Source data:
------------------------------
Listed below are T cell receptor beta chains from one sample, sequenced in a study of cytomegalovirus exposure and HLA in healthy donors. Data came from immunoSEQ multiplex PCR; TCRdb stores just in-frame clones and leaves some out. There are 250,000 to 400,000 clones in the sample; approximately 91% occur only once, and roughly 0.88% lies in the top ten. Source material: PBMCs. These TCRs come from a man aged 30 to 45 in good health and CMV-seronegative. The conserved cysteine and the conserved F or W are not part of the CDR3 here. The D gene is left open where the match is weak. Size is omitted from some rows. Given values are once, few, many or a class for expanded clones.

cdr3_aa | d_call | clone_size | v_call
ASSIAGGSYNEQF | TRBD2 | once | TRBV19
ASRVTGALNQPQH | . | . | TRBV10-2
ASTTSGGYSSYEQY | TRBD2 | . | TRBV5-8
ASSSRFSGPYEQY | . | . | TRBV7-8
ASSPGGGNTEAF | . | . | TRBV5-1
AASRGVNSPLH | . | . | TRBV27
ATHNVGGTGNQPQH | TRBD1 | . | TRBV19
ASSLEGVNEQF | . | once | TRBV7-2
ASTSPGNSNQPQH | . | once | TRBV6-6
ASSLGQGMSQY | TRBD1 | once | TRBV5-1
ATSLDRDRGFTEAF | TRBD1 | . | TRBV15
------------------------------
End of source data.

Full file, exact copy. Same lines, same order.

Listed below are T cell receptor beta chains from one sample, sequenced in a study of cytomegalovirus exposure and HLA in healthy donors. Data came from immunoSEQ multiplex PCR; TCRdb stores just in-frame clones and leaves some out. There are 250,000 to 400,000 clones in the sample; approximately 91% occur only once, and roughly 0.88% lies in the top ten. Source material: PBMCs. These TCRs come from a man aged 30 to 45 in good health and CMV-seronegative. The conserved cysteine and the conserved F or W are not part of the CDR3 here. The D gene is left open where the match is weak. Size is omitted from some rows. Given values are once, few, many or a class for expanded clones.

cdr3_aa | d_call | clone_size | v_call
ASSIAGGSYNEQF | TRBD2 | once | TRBV19
ASRVTGALNQPQH | . | . | TRBV10-2
ASTTSGGYSSYEQY | TRBD2 | . | TRBV5-8
ASSSRFSGPYEQY | . | . | TRBV7-8
ASSPGGGNTEAF | . | . | TRBV5-1
AASRGVNSPLH | . | . | TRBV27
ATHNVGGTGNQPQH | TRBD1 | . | TRBV19
ASSLEGVNEQF | . | once | TRBV7-2
ASTSPGNSNQPQH | . | once | TRBV6-6
ASSLGQGMSQY | TRBD1 | once | TRBV5-1
ATSLDRDRGFTEAF | TRBD1 | . | TRBV15